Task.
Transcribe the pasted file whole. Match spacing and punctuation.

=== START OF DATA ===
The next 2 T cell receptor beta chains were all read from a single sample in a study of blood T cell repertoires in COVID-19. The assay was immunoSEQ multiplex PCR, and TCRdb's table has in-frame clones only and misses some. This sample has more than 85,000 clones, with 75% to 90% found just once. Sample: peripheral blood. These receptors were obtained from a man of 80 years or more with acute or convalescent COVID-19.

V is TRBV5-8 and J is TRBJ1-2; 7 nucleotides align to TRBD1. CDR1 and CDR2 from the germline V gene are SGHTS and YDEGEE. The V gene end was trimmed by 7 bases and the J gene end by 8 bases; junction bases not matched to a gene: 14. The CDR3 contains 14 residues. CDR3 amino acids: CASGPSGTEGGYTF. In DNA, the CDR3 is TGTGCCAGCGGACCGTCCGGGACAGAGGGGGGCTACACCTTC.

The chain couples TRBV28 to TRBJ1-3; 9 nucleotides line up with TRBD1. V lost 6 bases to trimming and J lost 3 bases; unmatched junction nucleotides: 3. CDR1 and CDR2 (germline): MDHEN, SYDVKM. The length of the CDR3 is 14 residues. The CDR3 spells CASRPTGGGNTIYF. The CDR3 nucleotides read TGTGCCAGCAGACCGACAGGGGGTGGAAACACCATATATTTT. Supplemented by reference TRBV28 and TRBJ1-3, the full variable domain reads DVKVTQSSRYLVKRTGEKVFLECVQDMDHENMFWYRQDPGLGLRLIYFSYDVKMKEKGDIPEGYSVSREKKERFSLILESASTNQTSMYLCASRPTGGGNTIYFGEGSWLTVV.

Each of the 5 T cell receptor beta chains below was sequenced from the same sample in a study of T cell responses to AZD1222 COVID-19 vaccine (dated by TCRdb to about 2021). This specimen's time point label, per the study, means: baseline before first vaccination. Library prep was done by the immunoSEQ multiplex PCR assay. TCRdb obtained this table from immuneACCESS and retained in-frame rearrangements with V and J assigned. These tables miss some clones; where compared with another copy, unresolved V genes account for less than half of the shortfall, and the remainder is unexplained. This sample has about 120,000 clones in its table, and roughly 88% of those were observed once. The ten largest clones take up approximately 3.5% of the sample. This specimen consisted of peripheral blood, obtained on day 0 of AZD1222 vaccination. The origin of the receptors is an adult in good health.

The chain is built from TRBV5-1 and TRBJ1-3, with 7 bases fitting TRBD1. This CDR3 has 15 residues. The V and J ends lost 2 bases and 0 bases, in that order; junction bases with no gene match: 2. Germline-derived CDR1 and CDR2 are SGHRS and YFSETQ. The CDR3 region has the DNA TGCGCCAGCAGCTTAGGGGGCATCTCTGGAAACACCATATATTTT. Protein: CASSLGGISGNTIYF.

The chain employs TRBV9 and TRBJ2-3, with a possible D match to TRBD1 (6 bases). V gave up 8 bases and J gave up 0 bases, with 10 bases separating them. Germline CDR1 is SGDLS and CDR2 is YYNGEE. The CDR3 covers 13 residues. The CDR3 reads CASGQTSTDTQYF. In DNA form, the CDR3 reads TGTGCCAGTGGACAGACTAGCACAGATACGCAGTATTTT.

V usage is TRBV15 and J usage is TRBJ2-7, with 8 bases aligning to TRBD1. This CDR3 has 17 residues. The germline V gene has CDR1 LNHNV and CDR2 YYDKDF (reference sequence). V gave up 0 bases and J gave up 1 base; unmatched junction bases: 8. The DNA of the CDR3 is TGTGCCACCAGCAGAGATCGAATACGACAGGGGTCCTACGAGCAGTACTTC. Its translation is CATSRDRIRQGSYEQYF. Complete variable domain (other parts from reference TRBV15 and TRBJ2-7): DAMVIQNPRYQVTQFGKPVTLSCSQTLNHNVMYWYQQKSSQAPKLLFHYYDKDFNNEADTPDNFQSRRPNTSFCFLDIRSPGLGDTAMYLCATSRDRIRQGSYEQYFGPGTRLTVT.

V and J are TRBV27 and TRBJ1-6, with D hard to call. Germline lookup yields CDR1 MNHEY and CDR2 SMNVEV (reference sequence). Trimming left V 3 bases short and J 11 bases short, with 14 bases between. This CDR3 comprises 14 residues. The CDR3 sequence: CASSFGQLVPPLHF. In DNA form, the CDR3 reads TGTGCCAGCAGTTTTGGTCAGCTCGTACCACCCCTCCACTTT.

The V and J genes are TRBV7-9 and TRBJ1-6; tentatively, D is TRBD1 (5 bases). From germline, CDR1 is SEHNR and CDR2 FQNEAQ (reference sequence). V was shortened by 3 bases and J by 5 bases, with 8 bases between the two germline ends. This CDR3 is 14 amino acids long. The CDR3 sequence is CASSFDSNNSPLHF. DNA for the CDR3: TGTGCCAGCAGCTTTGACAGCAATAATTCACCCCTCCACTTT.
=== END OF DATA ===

The next 2 T cell receptor beta chains were all read from a single sample in a study of blood T cell repertoires in COVID-19. The assay was immunoSEQ multiplex PCR, and TCRdb's table has in-frame clones only and misses some. This sample has more than 85,000 clones, with 75% to 90% found just once. Sample: peripheral blood. These receptors were obtained from a man of 80 years or more with acute or convalescent COVID-19.

V is TRBV5-8 and J is TRBJ1-2; 7 nucleotides align to TRBD1. CDR1 and CDR2 from the germline V gene are SGHTS and YDEGEE. The V gene end was trimmed by 7 bases and the J gene end by 8 bases; junction bases not matched to a gene: 14. The CDR3 contains 14 residues. CDR3 amino acids: CASGPSGTEGGYTF. In DNA, the CDR3 is TGTGCCAGCGGACCGTCCGGGACAGAGGGGGGCTACACCTTC.

The chain couples TRBV28 to TRBJ1-3; 9 nucleotides line up with TRBD1. V lost 6 bases to trimming and J lost 3 bases; unmatched junction nucleotides: 3. CDR1 and CDR2 (germline): MDHEN, SYDVKM. The length of the CDR3 is 14 residues. The CDR3 spells CASRPTGGGNTIYF. The CDR3 nucleotides read TGTGCCAGCAGACCGACAGGGGGTGGAAACACCATATATTTT. Supplemented by reference TRBV28 and TRBJ1-3, the full variable domain reads DVKVTQSSRYLVKRTGEKVFLECVQDMDHENMFWYRQDPGLGLRLIYFSYDVKMKEKGDIPEGYSVSREKKERFSLILESASTNQTSMYLCASRPTGGGNTIYFGEGSWLTVV.

Each of the 5 T cell receptor beta chains below was sequenced from the same sample in a study of T cell responses to AZD1222 COVID-19 vaccine (dated by TCRdb to about 2021). This specimen's time point label, per the study, means: baseline before first vaccination. Library prep was done by the immunoSEQ multiplex PCR assay. TCRdb obtained this table from immuneACCESS and retained in-frame rearrangements with V and J assigned. These tables miss some clones; where compared with another copy, unresolved V genes account for less than half of the shortfall, and the remainder is unexplained. This sample has about 120,000 clones in its table, and roughly 88% of those were observed once. The ten largest clones take up approximately 3.5% of the sample. This specimen consisted of peripheral blood, obtained on day 0 of AZD1222 vaccination. The origin of the receptors is an adult in good health.

The chain is built from TRBV5-1 and TRBJ1-3, with 7 bases fitting TRBD1. This CDR3 has 15 residues. The V and J ends lost 2 bases and 0 bases, in that order; junction bases with no gene match: 2. Germline-derived CDR1 and CDR2 are SGHRS and YFSETQ. The CDR3 region has the DNA TGCGCCAGCAGCTTAGGGGGCATCTCTGGAAACACCATATATTTT. Protein: CASSLGGISGNTIYF.

The chain employs TRBV9 and TRBJ2-3, with a possible D match to TRBD1 (6 bases). V gave up 8 bases and J gave up 0 bases, with 10 bases separating them. Germline CDR1 is SGDLS and CDR2 is YYNGEE. The CDR3 covers 13 residues. The CDR3 reads CASGQTSTDTQYF. In DNA form, the CDR3 reads TGTGCCAGTGGACAGACTAGCACAGATACGCAGTATTTT.

V usage is TRBV15 and J usage is TRBJ2-7, with 8 bases aligning to TRBD1. This CDR3 has 17 residues. The germline V gene has CDR1 LNHNV and CDR2 YYDKDF (reference sequence). V gave up 0 bases and J gave up 1 base; unmatched junction bases: 8. The DNA of the CDR3 is TGTGCCACCAGCAGAGATCGAATACGACAGGGGTCCTACGAGCAGTACTTC. Its translation is CATSRDRIRQGSYEQYF. Complete variable domain (other parts from reference TRBV15 and TRBJ2-7): DAMVIQNPRYQVTQFGKPVTLSCSQTLNHNVMYWYQQKSSQAPKLLFHYYDKDFNNEADTPDNFQSRRPNTSFCFLDIRSPGLGDTAMYLCATSRDRIRQGSYEQYFGPGTRLTVT.

V and J are TRBV27 and TRBJ1-6, with D hard to call. Germline lookup yields CDR1 MNHEY and CDR2 SMNVEV (reference sequence). Trimming left V 3 bases short and J 11 bases short, with 14 bases between. This CDR3 comprises 14 residues. The CDR3 sequence: CASSFGQLVPPLHF. In DNA form, the CDR3 reads TGTGCCAGCAGTTTTGGTCAGCTCGTACCACCCCTCCACTTT.

The V and J genes are TRBV7-9 and TRBJ1-6; tentatively, D is TRBD1 (5 bases). From germline, CDR1 is SEHNR and CDR2 FQNEAQ (reference sequence). V was shortened by 3 bases and J by 5 bases, with 8 bases between the two germline ends. This CDR3 is 14 amino acids long. The CDR3 sequence is CASSFDSNNSPLHF. DNA for the CDR3: TGTGCCAGCAGCTTTGACAGCAATAATTCACCCCTCCACTTT.